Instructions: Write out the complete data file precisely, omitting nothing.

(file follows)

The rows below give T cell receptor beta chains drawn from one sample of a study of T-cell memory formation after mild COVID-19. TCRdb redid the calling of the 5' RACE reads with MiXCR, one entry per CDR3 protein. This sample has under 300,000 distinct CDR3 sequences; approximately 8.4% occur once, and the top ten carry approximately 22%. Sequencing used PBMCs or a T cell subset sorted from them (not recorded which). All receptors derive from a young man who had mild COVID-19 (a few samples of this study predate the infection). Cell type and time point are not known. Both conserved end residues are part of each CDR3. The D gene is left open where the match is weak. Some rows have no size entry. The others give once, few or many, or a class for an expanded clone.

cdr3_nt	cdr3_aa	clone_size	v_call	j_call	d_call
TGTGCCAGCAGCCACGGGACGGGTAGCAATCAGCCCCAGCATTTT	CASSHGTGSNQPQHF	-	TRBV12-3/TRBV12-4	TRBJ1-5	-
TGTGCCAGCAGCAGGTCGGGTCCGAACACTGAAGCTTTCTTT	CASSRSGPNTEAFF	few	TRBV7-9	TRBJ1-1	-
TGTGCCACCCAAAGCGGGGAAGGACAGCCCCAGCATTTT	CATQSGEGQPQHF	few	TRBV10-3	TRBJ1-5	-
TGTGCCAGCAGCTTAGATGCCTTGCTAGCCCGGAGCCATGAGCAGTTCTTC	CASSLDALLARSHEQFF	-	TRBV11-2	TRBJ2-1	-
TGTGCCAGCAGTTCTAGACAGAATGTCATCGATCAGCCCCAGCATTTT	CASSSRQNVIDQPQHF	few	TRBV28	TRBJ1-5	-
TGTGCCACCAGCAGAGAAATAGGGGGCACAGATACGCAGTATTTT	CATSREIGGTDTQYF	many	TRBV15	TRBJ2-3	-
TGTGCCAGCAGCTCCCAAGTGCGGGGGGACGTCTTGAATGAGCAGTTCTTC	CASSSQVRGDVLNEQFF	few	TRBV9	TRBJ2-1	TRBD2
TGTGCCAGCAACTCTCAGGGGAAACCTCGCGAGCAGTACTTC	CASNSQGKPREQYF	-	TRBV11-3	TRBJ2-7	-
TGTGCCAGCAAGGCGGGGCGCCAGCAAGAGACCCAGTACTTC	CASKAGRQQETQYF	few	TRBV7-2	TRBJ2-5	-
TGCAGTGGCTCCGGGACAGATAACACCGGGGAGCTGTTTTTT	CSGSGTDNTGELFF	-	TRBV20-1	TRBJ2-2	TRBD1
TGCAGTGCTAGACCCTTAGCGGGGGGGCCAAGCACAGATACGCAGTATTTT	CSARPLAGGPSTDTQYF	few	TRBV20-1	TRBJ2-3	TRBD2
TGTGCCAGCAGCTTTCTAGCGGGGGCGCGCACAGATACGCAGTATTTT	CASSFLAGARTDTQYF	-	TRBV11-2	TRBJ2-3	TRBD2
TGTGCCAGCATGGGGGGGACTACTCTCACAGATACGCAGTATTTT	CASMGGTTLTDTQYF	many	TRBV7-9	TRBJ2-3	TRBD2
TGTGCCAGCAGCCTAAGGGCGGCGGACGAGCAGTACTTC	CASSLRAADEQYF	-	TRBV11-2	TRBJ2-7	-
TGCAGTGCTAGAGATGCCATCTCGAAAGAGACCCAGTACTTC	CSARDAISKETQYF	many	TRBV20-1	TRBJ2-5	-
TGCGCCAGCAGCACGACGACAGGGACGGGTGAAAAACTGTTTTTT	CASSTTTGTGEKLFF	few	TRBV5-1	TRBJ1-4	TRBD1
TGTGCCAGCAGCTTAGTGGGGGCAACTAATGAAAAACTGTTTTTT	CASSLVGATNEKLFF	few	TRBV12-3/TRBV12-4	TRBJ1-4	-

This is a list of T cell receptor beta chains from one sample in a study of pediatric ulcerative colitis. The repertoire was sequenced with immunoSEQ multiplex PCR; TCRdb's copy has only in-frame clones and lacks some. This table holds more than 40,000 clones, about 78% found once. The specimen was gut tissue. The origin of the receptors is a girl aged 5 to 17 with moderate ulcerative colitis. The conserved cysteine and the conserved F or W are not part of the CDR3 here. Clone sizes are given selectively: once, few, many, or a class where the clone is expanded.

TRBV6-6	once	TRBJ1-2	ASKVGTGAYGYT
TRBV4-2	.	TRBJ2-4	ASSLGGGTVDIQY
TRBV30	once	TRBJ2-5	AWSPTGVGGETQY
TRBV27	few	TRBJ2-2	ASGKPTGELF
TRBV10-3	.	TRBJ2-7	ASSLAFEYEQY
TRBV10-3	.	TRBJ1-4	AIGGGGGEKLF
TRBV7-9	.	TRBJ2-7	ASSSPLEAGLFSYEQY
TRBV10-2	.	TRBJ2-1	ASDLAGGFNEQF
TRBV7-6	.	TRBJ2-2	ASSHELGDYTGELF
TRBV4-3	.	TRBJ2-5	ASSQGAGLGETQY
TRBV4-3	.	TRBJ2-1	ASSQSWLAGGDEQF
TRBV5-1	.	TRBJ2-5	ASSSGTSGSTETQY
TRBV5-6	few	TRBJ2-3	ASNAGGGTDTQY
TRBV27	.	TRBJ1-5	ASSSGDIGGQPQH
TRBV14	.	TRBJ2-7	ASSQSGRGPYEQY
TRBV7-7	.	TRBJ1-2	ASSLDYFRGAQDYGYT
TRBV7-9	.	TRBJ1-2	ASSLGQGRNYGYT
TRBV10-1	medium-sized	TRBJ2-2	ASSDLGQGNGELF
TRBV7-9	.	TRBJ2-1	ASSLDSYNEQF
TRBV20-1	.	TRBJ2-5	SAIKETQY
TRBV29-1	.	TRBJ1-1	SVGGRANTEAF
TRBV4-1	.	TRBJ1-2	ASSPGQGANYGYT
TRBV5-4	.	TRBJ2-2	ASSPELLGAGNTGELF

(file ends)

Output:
The rows below give T cell receptor beta chains drawn from one sample of a study of T-cell memory formation after mild COVID-19. TCRdb redid the calling of the 5' RACE reads with MiXCR, one entry per CDR3 protein. This sample has under 300,000 distinct CDR3 sequences; approximately 8.4% occur once, and the top ten carry approximately 22%. Sequencing used PBMCs or a T cell subset sorted from them (not recorded which). All receptors derive from a young man who had mild COVID-19 (a few samples of this study predate the infection). Cell type and time point are not known. Both conserved end residues are part of each CDR3. The D gene is left open where the match is weak. Some rows have no size entry. The others give once, few or many, or a class for an expanded clone.

cdr3_nt	cdr3_aa	clone_size	v_call	j_call	d_call
TGTGCCAGCAGCCACGGGACGGGTAGCAATCAGCCCCAGCATTTT	CASSHGTGSNQPQHF	-	TRBV12-3/TRBV12-4	TRBJ1-5	-
TGTGCCAGCAGCAGGTCGGGTCCGAACACTGAAGCTTTCTTT	CASSRSGPNTEAFF	few	TRBV7-9	TRBJ1-1	-
TGTGCCACCCAAAGCGGGGAAGGACAGCCCCAGCATTTT	CATQSGEGQPQHF	few	TRBV10-3	TRBJ1-5	-
TGTGCCAGCAGCTTAGATGCCTTGCTAGCCCGGAGCCATGAGCAGTTCTTC	CASSLDALLARSHEQFF	-	TRBV11-2	TRBJ2-1	-
TGTGCCAGCAGTTCTAGACAGAATGTCATCGATCAGCCCCAGCATTTT	CASSSRQNVIDQPQHF	few	TRBV28	TRBJ1-5	-
TGTGCCACCAGCAGAGAAATAGGGGGCACAGATACGCAGTATTTT	CATSREIGGTDTQYF	many	TRBV15	TRBJ2-3	-
TGTGCCAGCAGCTCCCAAGTGCGGGGGGACGTCTTGAATGAGCAGTTCTTC	CASSSQVRGDVLNEQFF	few	TRBV9	TRBJ2-1	TRBD2
TGTGCCAGCAACTCTCAGGGGAAACCTCGCGAGCAGTACTTC	CASNSQGKPREQYF	-	TRBV11-3	TRBJ2-7	-
TGTGCCAGCAAGGCGGGGCGCCAGCAAGAGACCCAGTACTTC	CASKAGRQQETQYF	few	TRBV7-2	TRBJ2-5	-
TGCAGTGGCTCCGGGACAGATAACACCGGGGAGCTGTTTTTT	CSGSGTDNTGELFF	-	TRBV20-1	TRBJ2-2	TRBD1
TGCAGTGCTAGACCCTTAGCGGGGGGGCCAAGCACAGATACGCAGTATTTT	CSARPLAGGPSTDTQYF	few	TRBV20-1	TRBJ2-3	TRBD2
TGTGCCAGCAGCTTTCTAGCGGGGGCGCGCACAGATACGCAGTATTTT	CASSFLAGARTDTQYF	-	TRBV11-2	TRBJ2-3	TRBD2
TGTGCCAGCATGGGGGGGACTACTCTCACAGATACGCAGTATTTT	CASMGGTTLTDTQYF	many	TRBV7-9	TRBJ2-3	TRBD2
TGTGCCAGCAGCCTAAGGGCGGCGGACGAGCAGTACTTC	CASSLRAADEQYF	-	TRBV11-2	TRBJ2-7	-
TGCAGTGCTAGAGATGCCATCTCGAAAGAGACCCAGTACTTC	CSARDAISKETQYF	many	TRBV20-1	TRBJ2-5	-
TGCGCCAGCAGCACGACGACAGGGACGGGTGAAAAACTGTTTTTT	CASSTTTGTGEKLFF	few	TRBV5-1	TRBJ1-4	TRBD1
TGTGCCAGCAGCTTAGTGGGGGCAACTAATGAAAAACTGTTTTTT	CASSLVGATNEKLFF	few	TRBV12-3/TRBV12-4	TRBJ1-4	-

This is a list of T cell receptor beta chains from one sample in a study of pediatric ulcerative colitis. The repertoire was sequenced with immunoSEQ multiplex PCR; TCRdb's copy has only in-frame clones and lacks some. This table holds more than 40,000 clones, about 78% found once. The specimen was gut tissue. The origin of the receptors is a girl aged 5 to 17 with moderate ulcerative colitis. The conserved cysteine and the conserved F or W are not part of the CDR3 here. Clone sizes are given selectively: once, few, many, or a class where the clone is expanded.

TRBV6-6	once	TRBJ1-2	ASKVGTGAYGYT
TRBV4-2	.	TRBJ2-4	ASSLGGGTVDIQY
TRBV30	once	TRBJ2-5	AWSPTGVGGETQY
TRBV27	few	TRBJ2-2	ASGKPTGELF
TRBV10-3	.	TRBJ2-7	ASSLAFEYEQY
TRBV10-3	.	TRBJ1-4	AIGGGGGEKLF
TRBV7-9	.	TRBJ2-7	ASSSPLEAGLFSYEQY
TRBV10-2	.	TRBJ2-1	ASDLAGGFNEQF
TRBV7-6	.	TRBJ2-2	ASSHELGDYTGELF
TRBV4-3	.	TRBJ2-5	ASSQGAGLGETQY
TRBV4-3	.	TRBJ2-1	ASSQSWLAGGDEQF
TRBV5-1	.	TRBJ2-5	ASSSGTSGSTETQY
TRBV5-6	few	TRBJ2-3	ASNAGGGTDTQY
TRBV27	.	TRBJ1-5	ASSSGDIGGQPQH
TRBV14	.	TRBJ2-7	ASSQSGRGPYEQY
TRBV7-7	.	TRBJ1-2	ASSLDYFRGAQDYGYT
TRBV7-9	.	TRBJ1-2	ASSLGQGRNYGYT
TRBV10-1	medium-sized	TRBJ2-2	ASSDLGQGNGELF
TRBV7-9	.	TRBJ2-1	ASSLDSYNEQF
TRBV20-1	.	TRBJ2-5	SAIKETQY
TRBV29-1	.	TRBJ1-1	SVGGRANTEAF
TRBV4-1	.	TRBJ1-2	ASSPGQGANYGYT
TRBV5-4	.	TRBJ2-2	ASSPELLGAGNTGELF